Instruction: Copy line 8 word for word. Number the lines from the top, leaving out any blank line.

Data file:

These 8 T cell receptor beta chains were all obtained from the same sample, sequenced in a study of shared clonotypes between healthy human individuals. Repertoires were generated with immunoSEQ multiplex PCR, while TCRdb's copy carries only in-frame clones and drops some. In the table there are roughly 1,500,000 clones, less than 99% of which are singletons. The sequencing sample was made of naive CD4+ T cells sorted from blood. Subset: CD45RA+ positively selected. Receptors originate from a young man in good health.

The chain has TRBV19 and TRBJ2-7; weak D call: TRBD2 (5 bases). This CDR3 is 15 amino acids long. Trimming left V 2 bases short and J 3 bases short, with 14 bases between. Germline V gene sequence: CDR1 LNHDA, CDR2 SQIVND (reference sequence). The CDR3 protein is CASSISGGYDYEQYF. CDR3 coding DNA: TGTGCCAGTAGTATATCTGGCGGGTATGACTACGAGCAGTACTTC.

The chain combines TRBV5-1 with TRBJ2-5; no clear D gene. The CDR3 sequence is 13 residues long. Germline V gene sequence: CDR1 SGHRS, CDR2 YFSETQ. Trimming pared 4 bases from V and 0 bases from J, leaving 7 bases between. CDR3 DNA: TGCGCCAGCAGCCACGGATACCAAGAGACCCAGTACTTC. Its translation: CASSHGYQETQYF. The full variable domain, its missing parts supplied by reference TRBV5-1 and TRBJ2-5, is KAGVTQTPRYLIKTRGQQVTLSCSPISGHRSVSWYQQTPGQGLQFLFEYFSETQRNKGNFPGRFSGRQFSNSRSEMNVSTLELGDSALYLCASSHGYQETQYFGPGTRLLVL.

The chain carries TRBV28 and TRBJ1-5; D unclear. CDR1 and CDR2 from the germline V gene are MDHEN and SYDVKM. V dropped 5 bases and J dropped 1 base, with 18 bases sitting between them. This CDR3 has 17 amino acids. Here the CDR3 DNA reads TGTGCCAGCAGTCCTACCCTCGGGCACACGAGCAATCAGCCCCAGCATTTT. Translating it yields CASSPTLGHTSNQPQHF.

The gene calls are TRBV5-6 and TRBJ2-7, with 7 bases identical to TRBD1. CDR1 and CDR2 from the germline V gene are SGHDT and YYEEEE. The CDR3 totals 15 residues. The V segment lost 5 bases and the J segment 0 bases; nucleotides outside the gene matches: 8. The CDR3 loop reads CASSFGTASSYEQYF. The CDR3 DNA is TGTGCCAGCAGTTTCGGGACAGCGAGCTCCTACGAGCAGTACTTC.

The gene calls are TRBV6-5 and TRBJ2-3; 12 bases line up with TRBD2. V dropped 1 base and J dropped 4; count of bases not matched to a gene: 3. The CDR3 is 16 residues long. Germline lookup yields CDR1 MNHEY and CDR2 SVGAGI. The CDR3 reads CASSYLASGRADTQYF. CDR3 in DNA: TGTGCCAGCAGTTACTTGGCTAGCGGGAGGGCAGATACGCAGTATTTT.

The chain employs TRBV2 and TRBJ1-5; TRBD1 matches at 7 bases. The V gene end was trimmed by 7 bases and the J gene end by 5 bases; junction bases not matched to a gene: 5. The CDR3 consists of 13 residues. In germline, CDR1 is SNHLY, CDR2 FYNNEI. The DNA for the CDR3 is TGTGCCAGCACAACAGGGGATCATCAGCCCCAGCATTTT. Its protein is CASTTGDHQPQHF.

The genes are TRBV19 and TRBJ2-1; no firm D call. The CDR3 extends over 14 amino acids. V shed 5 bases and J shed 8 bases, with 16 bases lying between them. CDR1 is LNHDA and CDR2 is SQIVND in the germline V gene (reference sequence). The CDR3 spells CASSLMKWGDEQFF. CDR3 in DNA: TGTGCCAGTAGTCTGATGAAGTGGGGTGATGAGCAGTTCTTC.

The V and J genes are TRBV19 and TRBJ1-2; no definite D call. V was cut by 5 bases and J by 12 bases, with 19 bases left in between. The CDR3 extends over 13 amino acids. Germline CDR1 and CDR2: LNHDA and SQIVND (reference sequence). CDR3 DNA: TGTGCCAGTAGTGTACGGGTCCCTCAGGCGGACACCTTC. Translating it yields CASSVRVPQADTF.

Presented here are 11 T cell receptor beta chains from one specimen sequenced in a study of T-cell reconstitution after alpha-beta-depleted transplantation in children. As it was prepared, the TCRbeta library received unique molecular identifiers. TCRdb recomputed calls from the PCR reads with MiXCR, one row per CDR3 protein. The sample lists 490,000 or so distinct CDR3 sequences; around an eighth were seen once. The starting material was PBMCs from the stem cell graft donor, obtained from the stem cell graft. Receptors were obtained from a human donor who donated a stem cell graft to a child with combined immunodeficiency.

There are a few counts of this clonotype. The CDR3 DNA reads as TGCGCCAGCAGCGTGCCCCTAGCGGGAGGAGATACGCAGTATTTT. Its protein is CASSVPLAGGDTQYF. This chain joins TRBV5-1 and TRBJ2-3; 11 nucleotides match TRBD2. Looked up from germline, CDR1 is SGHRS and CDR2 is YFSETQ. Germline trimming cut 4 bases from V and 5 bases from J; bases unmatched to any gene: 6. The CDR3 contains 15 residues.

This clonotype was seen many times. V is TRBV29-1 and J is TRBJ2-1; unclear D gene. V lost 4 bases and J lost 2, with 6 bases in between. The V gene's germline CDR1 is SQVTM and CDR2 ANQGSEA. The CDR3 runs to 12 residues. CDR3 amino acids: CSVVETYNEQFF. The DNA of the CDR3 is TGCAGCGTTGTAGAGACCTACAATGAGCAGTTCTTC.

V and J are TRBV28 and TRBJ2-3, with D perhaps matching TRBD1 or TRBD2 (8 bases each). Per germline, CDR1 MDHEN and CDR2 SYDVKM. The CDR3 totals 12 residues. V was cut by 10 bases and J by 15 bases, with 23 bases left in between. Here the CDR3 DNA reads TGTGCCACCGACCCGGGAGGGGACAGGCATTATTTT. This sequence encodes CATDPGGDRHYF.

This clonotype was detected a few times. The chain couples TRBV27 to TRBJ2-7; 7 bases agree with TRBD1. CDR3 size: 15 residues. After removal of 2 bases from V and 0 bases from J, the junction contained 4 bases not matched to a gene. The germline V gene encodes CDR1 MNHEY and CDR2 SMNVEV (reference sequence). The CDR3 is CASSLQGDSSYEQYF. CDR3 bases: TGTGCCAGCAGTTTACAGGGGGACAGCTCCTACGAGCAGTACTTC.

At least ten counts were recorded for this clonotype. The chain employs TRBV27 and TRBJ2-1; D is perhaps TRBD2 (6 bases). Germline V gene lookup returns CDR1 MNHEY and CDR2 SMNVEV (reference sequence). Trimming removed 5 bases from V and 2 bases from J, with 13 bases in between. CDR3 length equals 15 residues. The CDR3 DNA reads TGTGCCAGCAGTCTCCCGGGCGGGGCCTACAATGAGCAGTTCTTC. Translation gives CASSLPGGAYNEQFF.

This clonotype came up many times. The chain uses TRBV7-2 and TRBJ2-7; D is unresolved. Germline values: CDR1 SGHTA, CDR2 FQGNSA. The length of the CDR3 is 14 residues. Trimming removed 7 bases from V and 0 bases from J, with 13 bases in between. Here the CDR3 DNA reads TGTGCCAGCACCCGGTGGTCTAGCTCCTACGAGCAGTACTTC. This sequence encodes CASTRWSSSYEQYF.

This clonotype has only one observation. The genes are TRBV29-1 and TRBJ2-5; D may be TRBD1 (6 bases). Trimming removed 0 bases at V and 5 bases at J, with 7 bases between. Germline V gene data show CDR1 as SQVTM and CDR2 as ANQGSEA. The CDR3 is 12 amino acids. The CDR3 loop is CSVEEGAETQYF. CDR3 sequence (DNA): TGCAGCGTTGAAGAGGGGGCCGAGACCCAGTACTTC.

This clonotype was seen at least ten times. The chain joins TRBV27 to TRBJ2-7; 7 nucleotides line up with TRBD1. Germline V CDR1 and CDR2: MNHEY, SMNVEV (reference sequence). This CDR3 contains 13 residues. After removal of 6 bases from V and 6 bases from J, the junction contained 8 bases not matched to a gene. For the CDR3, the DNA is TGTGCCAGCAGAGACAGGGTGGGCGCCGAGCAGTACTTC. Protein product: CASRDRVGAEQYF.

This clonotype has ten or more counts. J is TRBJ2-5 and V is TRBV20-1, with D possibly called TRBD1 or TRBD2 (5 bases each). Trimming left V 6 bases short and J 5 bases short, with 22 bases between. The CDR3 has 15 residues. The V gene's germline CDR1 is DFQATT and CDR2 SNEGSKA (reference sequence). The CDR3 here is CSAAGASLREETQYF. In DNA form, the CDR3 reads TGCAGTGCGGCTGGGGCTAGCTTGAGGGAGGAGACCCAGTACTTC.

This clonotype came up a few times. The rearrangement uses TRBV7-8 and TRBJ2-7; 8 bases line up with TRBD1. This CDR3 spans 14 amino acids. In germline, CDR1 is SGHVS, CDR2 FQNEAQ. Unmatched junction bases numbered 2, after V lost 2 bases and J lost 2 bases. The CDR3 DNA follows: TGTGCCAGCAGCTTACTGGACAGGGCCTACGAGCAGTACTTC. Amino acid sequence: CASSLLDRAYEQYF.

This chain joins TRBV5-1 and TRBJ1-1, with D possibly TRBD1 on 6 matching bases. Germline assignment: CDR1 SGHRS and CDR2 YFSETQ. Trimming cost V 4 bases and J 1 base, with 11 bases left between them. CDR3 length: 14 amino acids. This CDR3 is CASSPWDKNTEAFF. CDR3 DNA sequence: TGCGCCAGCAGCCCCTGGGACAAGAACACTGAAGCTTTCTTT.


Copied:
The genes are TRBV19 and TRBJ2-1; no firm D call. The CDR3 extends over 14 amino acids. V shed 5 bases and J shed 8 bases, with 16 bases lying between them. CDR1 is LNHDA and CDR2 is SQIVND in the germline V gene (reference sequence). The CDR3 spells CASSLMKWGDEQFF. CDR3 in DNA: TGTGCCAGTAGTCTGATGAAGTGGGGTGATGAGCAGTTCTTC.